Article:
The ‘Oumuamua space object made headlines last year when it was revealed to originate from outside of our Solar System, making it a special rarity as other comets and asteroids studied before all originated from within the Solar System. However, the exact nature of ‘Oumuamua and whether it is actually a comet has been called into question recently, with scientists arguing that if it were a comet, it would have broken apart when it passed by the Sun. And now the mystery deepens, as a new paper argues that there could be hundreds of ‘Oumuamua-sized interstellar objects in our Solar System, some of which could be identifiable by the Large Synoptic Survey Telescope (LSST).
Researchers from Harvard University, undergraduate Amir Siraj and Professor Abraham Loeb, Chair of the Harvard Astronomy Department, have made their paper available on pre-publication archive arXiv while it is reviewed for publication in the Monthly Notices of the Royal Astronomical Society. They used computer models of asteroid-like objects to see how they would be captured by the gravity in the Jupiter-Sun system, and then used these models to identify four objects in our Solar System that are thought to have originated from elsewhere.
The objects, 2018 TL6, 2017 SV13, 2011 SP25, and 2017 RR2, were identified by looking at factors like their eccentricity, inclination, orbital period, perihelion distance, and aphelion distance, which are mathematical descriptions of the movements and positions of the objects. In total, there could be around 350 trapped interstellar objects in our Solar System, of which 66 would be detectable by LSST, and these objects would provide a potentially valuable target for research in order to understand how planetary systems form. Siraj and Loeb suggest that high-resolution spectroscopy could be used to measure the ratios of chemicals in the tails of the objects, which would show whether the objects did in fact originate from outside our Solar System.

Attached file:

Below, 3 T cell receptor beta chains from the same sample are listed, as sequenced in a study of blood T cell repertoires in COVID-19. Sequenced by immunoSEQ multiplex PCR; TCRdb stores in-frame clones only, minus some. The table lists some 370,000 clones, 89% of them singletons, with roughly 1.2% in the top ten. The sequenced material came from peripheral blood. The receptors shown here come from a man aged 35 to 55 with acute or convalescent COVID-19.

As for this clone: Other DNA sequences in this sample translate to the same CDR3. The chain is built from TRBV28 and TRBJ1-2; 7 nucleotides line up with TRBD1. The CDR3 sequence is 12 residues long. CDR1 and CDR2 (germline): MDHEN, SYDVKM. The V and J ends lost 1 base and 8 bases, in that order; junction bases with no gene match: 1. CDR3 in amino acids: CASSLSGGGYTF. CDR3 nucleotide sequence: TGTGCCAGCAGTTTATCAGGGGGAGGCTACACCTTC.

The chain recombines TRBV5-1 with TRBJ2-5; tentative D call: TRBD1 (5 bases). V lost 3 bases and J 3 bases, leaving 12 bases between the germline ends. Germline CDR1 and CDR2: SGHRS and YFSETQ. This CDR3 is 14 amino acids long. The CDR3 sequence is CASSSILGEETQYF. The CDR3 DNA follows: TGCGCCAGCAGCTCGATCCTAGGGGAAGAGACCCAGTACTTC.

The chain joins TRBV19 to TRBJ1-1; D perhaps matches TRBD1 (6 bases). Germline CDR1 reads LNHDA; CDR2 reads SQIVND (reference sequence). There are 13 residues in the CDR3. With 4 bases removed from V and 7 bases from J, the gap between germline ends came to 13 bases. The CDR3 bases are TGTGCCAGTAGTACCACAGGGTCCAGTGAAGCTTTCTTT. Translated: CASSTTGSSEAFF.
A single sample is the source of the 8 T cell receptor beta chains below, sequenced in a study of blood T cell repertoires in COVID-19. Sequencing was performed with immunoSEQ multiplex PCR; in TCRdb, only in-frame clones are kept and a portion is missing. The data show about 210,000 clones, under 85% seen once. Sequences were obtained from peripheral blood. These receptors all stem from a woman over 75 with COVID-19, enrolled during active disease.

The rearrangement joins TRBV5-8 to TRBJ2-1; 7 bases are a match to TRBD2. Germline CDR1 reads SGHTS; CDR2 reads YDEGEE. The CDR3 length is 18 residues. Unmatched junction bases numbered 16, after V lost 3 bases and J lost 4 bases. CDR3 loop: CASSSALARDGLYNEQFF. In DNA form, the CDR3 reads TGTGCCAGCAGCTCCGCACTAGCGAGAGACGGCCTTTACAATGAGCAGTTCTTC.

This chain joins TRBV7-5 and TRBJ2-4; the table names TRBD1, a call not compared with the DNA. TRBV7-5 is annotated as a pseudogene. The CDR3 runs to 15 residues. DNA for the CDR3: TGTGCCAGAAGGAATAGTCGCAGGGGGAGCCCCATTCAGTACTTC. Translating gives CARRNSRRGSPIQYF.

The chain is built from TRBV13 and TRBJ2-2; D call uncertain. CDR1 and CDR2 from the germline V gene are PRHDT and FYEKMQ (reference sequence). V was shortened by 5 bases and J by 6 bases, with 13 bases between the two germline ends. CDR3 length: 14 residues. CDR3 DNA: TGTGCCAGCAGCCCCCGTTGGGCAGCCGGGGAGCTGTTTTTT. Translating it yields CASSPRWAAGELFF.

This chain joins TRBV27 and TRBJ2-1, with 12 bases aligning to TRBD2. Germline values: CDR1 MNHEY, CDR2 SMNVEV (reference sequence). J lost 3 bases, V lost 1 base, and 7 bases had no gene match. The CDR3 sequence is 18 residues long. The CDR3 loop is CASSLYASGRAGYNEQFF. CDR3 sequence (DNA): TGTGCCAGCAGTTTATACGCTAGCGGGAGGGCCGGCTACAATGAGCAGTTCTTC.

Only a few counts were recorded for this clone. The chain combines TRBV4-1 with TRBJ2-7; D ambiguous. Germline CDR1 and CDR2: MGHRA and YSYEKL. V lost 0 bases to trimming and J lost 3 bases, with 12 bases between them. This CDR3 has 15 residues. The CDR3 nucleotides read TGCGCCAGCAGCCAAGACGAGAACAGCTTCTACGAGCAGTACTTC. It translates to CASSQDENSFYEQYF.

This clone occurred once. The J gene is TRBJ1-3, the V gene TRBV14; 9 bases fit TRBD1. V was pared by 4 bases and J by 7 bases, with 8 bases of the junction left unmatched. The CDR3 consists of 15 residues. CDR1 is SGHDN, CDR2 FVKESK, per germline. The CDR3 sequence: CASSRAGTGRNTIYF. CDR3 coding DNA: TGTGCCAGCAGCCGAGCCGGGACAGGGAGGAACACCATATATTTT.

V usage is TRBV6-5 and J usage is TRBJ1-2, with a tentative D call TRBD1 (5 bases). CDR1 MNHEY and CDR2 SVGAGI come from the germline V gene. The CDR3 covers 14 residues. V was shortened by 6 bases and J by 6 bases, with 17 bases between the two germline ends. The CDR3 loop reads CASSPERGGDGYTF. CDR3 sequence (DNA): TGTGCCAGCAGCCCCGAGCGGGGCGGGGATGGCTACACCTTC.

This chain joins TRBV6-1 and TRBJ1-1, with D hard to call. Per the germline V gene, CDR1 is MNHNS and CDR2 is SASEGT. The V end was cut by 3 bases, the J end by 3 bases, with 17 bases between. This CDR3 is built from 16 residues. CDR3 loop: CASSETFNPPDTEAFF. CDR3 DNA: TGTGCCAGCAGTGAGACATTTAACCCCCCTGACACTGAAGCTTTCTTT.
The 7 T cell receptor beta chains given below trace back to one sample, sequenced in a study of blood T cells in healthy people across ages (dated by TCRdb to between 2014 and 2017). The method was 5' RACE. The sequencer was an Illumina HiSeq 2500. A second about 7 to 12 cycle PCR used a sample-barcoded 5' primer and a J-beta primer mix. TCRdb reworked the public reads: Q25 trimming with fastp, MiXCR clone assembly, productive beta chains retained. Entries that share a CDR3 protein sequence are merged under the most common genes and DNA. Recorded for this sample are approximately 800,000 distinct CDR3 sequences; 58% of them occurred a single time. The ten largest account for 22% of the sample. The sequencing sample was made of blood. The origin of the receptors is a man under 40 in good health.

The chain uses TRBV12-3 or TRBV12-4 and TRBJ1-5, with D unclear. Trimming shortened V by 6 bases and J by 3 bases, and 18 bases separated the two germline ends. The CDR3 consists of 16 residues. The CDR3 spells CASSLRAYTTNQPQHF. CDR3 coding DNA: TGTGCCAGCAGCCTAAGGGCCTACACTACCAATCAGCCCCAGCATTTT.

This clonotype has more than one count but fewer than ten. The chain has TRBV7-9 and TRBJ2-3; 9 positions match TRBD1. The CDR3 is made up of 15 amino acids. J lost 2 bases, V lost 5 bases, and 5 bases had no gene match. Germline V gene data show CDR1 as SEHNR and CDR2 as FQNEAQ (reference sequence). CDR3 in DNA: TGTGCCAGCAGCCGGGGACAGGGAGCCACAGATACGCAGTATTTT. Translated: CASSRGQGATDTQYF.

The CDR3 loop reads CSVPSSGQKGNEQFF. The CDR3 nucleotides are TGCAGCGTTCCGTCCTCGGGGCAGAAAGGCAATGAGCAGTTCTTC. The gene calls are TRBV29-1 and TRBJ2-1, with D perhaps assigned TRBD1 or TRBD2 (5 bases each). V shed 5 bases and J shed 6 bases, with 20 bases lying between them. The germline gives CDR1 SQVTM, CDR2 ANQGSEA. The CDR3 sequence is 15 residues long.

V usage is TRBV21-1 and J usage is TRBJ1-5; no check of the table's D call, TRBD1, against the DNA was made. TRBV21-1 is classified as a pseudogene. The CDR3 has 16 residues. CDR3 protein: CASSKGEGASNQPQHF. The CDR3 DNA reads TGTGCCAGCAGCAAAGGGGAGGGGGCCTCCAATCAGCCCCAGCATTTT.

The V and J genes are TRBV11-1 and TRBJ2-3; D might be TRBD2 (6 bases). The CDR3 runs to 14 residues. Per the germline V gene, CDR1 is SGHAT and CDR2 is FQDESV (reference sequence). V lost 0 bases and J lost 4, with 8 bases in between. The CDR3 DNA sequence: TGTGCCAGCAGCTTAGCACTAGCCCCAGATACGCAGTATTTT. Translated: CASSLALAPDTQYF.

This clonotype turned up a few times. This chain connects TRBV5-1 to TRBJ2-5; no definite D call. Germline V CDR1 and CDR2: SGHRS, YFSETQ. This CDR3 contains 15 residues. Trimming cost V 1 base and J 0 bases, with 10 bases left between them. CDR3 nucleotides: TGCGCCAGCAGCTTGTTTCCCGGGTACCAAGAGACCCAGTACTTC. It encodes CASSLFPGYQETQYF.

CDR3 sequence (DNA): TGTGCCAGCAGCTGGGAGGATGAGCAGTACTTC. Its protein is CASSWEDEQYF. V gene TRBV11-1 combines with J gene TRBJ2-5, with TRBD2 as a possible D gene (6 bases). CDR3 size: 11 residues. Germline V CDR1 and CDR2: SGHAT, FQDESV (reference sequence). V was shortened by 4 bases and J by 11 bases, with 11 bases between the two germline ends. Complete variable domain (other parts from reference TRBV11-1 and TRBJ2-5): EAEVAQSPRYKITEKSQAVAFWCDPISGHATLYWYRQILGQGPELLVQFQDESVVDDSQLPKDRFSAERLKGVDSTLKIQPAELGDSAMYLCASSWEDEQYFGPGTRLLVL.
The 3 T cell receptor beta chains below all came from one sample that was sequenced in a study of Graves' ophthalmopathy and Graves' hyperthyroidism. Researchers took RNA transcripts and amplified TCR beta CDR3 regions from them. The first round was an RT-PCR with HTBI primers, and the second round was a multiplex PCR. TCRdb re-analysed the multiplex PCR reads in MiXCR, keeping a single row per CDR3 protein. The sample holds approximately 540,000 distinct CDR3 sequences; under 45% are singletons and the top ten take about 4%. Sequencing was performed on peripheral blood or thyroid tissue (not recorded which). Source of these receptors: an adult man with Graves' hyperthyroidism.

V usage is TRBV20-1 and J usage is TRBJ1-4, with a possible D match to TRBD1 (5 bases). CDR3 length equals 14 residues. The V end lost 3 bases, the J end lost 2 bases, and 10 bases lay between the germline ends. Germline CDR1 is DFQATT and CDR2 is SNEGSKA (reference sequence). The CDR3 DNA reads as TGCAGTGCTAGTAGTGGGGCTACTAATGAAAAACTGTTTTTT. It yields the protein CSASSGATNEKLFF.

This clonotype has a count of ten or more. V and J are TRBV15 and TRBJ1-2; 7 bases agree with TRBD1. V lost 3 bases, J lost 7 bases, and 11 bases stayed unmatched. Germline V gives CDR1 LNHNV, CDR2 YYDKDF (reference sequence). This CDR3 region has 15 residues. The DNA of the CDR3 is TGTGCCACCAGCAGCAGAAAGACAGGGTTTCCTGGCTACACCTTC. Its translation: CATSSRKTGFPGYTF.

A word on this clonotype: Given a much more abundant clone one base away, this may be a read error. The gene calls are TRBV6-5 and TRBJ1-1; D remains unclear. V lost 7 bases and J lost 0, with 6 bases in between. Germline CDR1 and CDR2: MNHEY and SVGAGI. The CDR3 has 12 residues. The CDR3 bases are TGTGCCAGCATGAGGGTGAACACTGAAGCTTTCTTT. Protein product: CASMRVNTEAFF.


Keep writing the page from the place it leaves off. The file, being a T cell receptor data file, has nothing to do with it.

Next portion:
These objects are trapped in our Solar System because of the massive planet Jupiter, which forms its own system with the Sun with gravity that scoops up objects as they pass. “The Sun-Jupiter system acts as a fishing net that collects interstellar objects,” Loeb told Forbes. “At any given time, there are a few thousand trapped objects within the Solar System.”